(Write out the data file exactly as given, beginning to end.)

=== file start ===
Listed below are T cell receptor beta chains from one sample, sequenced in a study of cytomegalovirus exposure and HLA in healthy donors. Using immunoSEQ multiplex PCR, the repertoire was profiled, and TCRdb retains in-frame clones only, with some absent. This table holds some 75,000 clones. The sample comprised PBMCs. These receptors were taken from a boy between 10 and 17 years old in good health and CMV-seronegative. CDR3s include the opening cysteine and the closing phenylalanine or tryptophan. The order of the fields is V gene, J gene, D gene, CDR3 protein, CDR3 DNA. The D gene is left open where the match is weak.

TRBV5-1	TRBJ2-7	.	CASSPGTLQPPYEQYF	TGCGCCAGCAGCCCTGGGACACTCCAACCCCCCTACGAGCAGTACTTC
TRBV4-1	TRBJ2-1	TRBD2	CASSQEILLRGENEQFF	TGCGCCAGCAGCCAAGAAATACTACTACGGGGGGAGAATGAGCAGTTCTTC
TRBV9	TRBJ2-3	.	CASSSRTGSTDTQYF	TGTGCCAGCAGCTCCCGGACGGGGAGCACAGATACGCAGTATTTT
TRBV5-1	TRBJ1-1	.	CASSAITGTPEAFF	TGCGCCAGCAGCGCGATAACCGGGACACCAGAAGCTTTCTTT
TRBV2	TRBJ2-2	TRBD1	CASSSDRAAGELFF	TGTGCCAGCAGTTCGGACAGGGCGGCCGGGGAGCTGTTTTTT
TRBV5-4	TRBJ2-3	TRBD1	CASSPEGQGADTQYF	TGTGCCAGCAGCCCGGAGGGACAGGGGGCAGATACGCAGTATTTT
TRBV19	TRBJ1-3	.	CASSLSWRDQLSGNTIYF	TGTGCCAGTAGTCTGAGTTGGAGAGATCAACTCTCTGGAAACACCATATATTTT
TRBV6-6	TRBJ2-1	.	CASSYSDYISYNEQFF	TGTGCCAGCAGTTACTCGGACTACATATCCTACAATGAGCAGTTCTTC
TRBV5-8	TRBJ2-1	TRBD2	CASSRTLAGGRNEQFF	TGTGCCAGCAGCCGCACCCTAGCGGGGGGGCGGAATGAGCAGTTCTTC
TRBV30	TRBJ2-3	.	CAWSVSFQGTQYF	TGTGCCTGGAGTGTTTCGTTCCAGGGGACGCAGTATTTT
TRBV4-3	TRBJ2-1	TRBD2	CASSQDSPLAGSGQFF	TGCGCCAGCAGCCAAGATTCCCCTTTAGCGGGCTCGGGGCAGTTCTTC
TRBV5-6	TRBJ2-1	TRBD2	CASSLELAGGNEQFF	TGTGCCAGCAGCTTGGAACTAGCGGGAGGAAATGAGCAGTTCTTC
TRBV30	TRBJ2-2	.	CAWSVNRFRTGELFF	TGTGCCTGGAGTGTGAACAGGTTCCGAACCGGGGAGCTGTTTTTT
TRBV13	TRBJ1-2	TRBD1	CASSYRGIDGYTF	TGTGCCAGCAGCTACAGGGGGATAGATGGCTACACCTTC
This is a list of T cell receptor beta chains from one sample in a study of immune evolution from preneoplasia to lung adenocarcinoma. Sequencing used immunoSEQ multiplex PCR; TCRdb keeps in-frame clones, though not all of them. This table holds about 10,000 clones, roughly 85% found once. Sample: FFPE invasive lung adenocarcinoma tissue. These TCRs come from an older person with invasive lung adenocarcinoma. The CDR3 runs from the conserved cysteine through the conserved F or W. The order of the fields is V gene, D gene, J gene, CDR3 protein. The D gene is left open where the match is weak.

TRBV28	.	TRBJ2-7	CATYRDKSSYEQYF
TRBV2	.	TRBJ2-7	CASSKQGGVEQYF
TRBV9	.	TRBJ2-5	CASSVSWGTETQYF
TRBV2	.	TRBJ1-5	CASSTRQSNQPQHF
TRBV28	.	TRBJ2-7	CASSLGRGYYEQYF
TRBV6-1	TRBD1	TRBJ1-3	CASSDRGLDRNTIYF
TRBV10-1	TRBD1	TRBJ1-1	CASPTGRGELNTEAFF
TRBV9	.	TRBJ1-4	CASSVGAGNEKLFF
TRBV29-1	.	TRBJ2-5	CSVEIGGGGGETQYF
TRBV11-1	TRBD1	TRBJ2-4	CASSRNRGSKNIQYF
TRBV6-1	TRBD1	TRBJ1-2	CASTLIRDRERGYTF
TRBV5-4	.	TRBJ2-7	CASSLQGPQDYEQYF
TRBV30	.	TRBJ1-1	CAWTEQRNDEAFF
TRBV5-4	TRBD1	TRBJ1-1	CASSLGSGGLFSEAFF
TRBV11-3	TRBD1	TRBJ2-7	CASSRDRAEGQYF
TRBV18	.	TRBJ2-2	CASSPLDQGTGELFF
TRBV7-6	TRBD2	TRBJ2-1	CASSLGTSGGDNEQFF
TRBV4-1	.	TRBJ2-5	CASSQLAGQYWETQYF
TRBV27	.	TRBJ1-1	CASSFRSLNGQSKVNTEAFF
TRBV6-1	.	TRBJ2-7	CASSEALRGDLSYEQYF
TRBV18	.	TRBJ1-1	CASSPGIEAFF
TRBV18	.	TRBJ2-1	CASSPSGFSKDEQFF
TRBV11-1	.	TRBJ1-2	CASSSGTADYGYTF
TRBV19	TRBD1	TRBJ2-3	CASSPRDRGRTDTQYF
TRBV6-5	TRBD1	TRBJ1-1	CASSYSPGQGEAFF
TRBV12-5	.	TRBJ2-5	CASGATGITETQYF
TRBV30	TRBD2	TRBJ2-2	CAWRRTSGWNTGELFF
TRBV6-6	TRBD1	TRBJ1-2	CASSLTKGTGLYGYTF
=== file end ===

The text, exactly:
Listed below are T cell receptor beta chains from one sample, sequenced in a study of cytomegalovirus exposure and HLA in healthy donors. Using immunoSEQ multiplex PCR, the repertoire was profiled, and TCRdb retains in-frame clones only, with some absent. This table holds some 75,000 clones. The sample comprised PBMCs. These receptors were taken from a boy between 10 and 17 years old in good health and CMV-seronegative. CDR3s include the opening cysteine and the closing phenylalanine or tryptophan. The order of the fields is V gene, J gene, D gene, CDR3 protein, CDR3 DNA. The D gene is left open where the match is weak.

TRBV5-1	TRBJ2-7	.	CASSPGTLQPPYEQYF	TGCGCCAGCAGCCCTGGGACACTCCAACCCCCCTACGAGCAGTACTTC
TRBV4-1	TRBJ2-1	TRBD2	CASSQEILLRGENEQFF	TGCGCCAGCAGCCAAGAAATACTACTACGGGGGGAGAATGAGCAGTTCTTC
TRBV9	TRBJ2-3	.	CASSSRTGSTDTQYF	TGTGCCAGCAGCTCCCGGACGGGGAGCACAGATACGCAGTATTTT
TRBV5-1	TRBJ1-1	.	CASSAITGTPEAFF	TGCGCCAGCAGCGCGATAACCGGGACACCAGAAGCTTTCTTT
TRBV2	TRBJ2-2	TRBD1	CASSSDRAAGELFF	TGTGCCAGCAGTTCGGACAGGGCGGCCGGGGAGCTGTTTTTT
TRBV5-4	TRBJ2-3	TRBD1	CASSPEGQGADTQYF	TGTGCCAGCAGCCCGGAGGGACAGGGGGCAGATACGCAGTATTTT
TRBV19	TRBJ1-3	.	CASSLSWRDQLSGNTIYF	TGTGCCAGTAGTCTGAGTTGGAGAGATCAACTCTCTGGAAACACCATATATTTT
TRBV6-6	TRBJ2-1	.	CASSYSDYISYNEQFF	TGTGCCAGCAGTTACTCGGACTACATATCCTACAATGAGCAGTTCTTC
TRBV5-8	TRBJ2-1	TRBD2	CASSRTLAGGRNEQFF	TGTGCCAGCAGCCGCACCCTAGCGGGGGGGCGGAATGAGCAGTTCTTC
TRBV30	TRBJ2-3	.	CAWSVSFQGTQYF	TGTGCCTGGAGTGTTTCGTTCCAGGGGACGCAGTATTTT
TRBV4-3	TRBJ2-1	TRBD2	CASSQDSPLAGSGQFF	TGCGCCAGCAGCCAAGATTCCCCTTTAGCGGGCTCGGGGCAGTTCTTC
TRBV5-6	TRBJ2-1	TRBD2	CASSLELAGGNEQFF	TGTGCCAGCAGCTTGGAACTAGCGGGAGGAAATGAGCAGTTCTTC
TRBV30	TRBJ2-2	.	CAWSVNRFRTGELFF	TGTGCCTGGAGTGTGAACAGGTTCCGAACCGGGGAGCTGTTTTTT
TRBV13	TRBJ1-2	TRBD1	CASSYRGIDGYTF	TGTGCCAGCAGCTACAGGGGGATAGATGGCTACACCTTC
This is a list of T cell receptor beta chains from one sample in a study of immune evolution from preneoplasia to lung adenocarcinoma. Sequencing used immunoSEQ multiplex PCR; TCRdb keeps in-frame clones, though not all of them. This table holds about 10,000 clones, roughly 85% found once. Sample: FFPE invasive lung adenocarcinoma tissue. These TCRs come from an older person with invasive lung adenocarcinoma. The CDR3 runs from the conserved cysteine through the conserved F or W. The order of the fields is V gene, D gene, J gene, CDR3 protein. The D gene is left open where the match is weak.

TRBV28	.	TRBJ2-7	CATYRDKSSYEQYF
TRBV2	.	TRBJ2-7	CASSKQGGVEQYF
TRBV9	.	TRBJ2-5	CASSVSWGTETQYF
TRBV2	.	TRBJ1-5	CASSTRQSNQPQHF
TRBV28	.	TRBJ2-7	CASSLGRGYYEQYF
TRBV6-1	TRBD1	TRBJ1-3	CASSDRGLDRNTIYF
TRBV10-1	TRBD1	TRBJ1-1	CASPTGRGELNTEAFF
TRBV9	.	TRBJ1-4	CASSVGAGNEKLFF
TRBV29-1	.	TRBJ2-5	CSVEIGGGGGETQYF
TRBV11-1	TRBD1	TRBJ2-4	CASSRNRGSKNIQYF
TRBV6-1	TRBD1	TRBJ1-2	CASTLIRDRERGYTF
TRBV5-4	.	TRBJ2-7	CASSLQGPQDYEQYF
TRBV30	.	TRBJ1-1	CAWTEQRNDEAFF
TRBV5-4	TRBD1	TRBJ1-1	CASSLGSGGLFSEAFF
TRBV11-3	TRBD1	TRBJ2-7	CASSRDRAEGQYF
TRBV18	.	TRBJ2-2	CASSPLDQGTGELFF
TRBV7-6	TRBD2	TRBJ2-1	CASSLGTSGGDNEQFF
TRBV4-1	.	TRBJ2-5	CASSQLAGQYWETQYF
TRBV27	.	TRBJ1-1	CASSFRSLNGQSKVNTEAFF
TRBV6-1	.	TRBJ2-7	CASSEALRGDLSYEQYF
TRBV18	.	TRBJ1-1	CASSPGIEAFF
TRBV18	.	TRBJ2-1	CASSPSGFSKDEQFF
TRBV11-1	.	TRBJ1-2	CASSSGTADYGYTF
TRBV19	TRBD1	TRBJ2-3	CASSPRDRGRTDTQYF
TRBV6-5	TRBD1	TRBJ1-1	CASSYSPGQGEAFF
TRBV12-5	.	TRBJ2-5	CASGATGITETQYF
TRBV30	TRBD2	TRBJ2-2	CAWRRTSGWNTGELFF
TRBV6-6	TRBD1	TRBJ1-2	CASSLTKGTGLYGYTF